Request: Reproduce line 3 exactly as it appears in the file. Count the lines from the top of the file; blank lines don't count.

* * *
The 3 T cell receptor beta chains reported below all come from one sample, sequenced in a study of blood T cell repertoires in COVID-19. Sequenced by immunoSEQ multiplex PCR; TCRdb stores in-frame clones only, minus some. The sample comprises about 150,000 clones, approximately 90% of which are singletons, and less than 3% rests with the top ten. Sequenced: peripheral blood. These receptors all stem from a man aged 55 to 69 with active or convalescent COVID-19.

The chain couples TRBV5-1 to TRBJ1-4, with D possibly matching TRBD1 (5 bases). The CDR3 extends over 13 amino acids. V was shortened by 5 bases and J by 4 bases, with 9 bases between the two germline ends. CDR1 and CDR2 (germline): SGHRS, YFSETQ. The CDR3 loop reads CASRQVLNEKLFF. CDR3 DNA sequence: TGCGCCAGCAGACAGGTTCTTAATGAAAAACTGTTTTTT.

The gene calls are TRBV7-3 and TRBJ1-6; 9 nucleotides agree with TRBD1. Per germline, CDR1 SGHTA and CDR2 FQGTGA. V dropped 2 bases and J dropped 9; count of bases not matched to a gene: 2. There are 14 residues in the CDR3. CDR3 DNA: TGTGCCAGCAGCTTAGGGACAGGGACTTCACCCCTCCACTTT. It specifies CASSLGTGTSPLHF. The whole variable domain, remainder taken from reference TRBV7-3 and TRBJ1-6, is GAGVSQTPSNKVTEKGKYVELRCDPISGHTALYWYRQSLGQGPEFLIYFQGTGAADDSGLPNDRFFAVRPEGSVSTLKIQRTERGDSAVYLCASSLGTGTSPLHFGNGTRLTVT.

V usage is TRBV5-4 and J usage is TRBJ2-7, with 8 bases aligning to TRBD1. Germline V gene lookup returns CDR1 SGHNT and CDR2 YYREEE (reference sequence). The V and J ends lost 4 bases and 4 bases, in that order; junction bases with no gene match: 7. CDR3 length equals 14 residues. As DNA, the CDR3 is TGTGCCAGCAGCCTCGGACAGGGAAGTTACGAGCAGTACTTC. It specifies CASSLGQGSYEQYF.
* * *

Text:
The gene calls are TRBV7-3 and TRBJ1-6; 9 nucleotides agree with TRBD1. Per germline, CDR1 SGHTA and CDR2 FQGTGA. V dropped 2 bases and J dropped 9; count of bases not matched to a gene: 2. There are 14 residues in the CDR3. CDR3 DNA: TGTGCCAGCAGCTTAGGGACAGGGACTTCACCCCTCCACTTT. It specifies CASSLGTGTSPLHF. The whole variable domain, remainder taken from reference TRBV7-3 and TRBJ1-6, is GAGVSQTPSNKVTEKGKYVELRCDPISGHTALYWYRQSLGQGPEFLIYFQGTGAADDSGLPNDRFFAVRPEGSVSTLKIQRTERGDSAVYLCASSLGTGTSPLHFGNGTRLTVT.